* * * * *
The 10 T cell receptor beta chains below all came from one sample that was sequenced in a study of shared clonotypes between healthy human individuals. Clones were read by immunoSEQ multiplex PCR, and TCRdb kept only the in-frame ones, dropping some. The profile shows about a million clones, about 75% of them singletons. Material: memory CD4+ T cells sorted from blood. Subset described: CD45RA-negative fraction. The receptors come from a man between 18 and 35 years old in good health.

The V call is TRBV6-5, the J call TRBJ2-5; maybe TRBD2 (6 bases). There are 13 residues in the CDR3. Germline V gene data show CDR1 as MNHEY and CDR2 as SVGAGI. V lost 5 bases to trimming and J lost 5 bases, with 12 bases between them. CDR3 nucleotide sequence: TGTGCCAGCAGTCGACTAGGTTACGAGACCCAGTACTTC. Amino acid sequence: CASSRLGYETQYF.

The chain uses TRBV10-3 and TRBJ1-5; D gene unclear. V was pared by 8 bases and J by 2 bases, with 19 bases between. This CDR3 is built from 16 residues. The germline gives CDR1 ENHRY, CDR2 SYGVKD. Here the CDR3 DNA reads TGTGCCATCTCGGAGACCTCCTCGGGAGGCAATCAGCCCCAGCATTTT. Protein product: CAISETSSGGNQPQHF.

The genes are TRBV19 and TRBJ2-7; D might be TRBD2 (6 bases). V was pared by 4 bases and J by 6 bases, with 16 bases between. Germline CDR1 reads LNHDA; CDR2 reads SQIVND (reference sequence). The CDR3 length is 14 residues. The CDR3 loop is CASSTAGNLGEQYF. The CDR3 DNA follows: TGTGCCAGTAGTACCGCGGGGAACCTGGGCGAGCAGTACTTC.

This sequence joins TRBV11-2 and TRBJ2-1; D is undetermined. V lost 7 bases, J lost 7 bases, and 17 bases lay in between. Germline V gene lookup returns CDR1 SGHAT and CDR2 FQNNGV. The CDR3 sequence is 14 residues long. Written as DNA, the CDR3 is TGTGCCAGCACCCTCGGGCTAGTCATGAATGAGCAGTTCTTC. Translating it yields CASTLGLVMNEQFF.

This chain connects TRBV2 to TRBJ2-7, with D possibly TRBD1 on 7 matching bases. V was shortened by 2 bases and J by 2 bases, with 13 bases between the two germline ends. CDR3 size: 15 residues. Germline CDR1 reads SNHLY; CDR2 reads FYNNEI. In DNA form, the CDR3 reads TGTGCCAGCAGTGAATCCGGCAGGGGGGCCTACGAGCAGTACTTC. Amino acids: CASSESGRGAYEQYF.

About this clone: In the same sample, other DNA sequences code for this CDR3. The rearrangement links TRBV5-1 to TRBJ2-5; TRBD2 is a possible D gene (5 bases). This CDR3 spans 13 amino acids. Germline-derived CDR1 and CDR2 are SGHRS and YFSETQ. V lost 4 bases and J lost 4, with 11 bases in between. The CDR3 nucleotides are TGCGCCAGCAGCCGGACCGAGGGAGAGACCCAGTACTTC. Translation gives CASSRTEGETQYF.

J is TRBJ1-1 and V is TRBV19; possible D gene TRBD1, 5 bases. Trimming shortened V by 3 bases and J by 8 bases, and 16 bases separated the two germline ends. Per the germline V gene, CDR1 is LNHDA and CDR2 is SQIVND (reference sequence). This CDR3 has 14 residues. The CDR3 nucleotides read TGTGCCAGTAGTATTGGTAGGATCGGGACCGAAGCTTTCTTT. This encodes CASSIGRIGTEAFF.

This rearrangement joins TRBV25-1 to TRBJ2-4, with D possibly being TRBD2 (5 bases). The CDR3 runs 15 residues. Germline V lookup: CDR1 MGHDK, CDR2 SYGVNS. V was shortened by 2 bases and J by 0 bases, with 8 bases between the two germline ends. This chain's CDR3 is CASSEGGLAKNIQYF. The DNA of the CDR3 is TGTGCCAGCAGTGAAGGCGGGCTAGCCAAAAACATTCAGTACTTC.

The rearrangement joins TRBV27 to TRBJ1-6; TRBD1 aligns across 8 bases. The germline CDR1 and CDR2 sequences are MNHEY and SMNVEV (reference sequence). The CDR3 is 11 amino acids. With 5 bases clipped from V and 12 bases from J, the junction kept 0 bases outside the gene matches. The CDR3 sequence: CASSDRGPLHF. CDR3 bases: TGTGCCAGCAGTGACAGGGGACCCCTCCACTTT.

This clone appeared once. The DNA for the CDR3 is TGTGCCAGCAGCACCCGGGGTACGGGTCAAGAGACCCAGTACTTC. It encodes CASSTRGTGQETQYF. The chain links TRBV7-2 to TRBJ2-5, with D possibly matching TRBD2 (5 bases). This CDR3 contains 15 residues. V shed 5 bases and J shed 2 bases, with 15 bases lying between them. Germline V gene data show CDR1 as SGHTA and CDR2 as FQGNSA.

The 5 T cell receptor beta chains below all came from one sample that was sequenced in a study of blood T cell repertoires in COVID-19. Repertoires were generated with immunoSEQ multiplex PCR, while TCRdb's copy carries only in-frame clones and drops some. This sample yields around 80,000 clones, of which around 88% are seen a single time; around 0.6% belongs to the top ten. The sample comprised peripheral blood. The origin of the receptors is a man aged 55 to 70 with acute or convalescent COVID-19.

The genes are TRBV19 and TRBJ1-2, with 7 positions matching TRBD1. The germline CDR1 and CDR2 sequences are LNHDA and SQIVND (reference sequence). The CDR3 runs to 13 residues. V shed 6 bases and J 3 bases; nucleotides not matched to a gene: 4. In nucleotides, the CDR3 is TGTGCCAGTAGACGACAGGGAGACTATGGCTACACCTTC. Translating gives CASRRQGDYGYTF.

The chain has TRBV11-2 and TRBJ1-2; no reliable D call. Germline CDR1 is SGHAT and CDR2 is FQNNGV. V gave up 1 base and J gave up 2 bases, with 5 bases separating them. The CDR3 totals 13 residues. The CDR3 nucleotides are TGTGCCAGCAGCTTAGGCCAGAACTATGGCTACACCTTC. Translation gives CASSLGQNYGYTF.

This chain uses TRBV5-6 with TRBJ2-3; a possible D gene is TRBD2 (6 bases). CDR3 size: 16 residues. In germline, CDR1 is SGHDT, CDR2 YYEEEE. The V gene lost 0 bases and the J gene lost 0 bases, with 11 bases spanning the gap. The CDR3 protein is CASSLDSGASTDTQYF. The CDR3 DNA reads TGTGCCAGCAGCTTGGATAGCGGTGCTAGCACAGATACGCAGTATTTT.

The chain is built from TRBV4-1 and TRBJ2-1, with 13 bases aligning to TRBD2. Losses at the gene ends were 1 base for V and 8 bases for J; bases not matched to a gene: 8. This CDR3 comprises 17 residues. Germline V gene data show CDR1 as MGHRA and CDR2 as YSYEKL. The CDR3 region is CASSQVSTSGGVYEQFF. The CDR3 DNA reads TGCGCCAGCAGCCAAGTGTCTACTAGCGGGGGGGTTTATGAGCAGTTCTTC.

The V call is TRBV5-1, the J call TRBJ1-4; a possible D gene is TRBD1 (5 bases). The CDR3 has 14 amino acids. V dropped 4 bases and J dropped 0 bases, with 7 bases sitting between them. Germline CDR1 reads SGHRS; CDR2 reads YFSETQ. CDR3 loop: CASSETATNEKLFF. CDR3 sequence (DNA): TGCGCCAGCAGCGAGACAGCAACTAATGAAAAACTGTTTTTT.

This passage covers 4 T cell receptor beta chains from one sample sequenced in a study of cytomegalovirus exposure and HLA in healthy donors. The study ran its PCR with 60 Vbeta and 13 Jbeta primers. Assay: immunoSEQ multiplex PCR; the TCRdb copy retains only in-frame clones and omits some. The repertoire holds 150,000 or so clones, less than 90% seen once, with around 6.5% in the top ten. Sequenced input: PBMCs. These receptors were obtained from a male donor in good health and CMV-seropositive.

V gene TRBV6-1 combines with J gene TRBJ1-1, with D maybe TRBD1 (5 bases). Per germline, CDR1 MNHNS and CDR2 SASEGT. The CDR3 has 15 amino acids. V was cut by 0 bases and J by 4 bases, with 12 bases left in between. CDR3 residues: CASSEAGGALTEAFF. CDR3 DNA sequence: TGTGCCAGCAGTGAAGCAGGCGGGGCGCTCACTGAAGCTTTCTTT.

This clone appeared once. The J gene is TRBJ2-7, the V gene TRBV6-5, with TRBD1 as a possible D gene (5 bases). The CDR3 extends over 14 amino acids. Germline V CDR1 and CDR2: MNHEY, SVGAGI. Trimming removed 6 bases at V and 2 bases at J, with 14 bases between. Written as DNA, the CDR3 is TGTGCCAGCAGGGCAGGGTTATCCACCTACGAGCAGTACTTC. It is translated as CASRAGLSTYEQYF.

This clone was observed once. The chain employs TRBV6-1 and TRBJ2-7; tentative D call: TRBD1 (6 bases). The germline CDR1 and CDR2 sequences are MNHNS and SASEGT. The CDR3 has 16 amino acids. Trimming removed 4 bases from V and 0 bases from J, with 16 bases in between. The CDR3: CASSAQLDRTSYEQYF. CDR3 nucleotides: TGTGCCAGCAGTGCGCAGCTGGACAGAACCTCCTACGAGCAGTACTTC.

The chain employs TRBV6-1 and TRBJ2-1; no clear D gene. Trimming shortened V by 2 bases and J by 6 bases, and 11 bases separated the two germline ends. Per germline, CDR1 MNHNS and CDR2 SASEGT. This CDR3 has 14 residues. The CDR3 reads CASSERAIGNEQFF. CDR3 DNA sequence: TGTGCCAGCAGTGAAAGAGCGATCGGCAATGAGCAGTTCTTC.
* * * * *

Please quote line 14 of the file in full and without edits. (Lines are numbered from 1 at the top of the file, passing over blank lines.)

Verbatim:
The chain has TRBV11-2 and TRBJ1-2; no reliable D call. Germline CDR1 is SGHAT and CDR2 is FQNNGV. V gave up 1 base and J gave up 2 bases, with 5 bases separating them. The CDR3 totals 13 residues. The CDR3 nucleotides are TGTGCCAGCAGCTTAGGCCAGAACTATGGCTACACCTTC. Translation gives CASSLGQNYGYTF.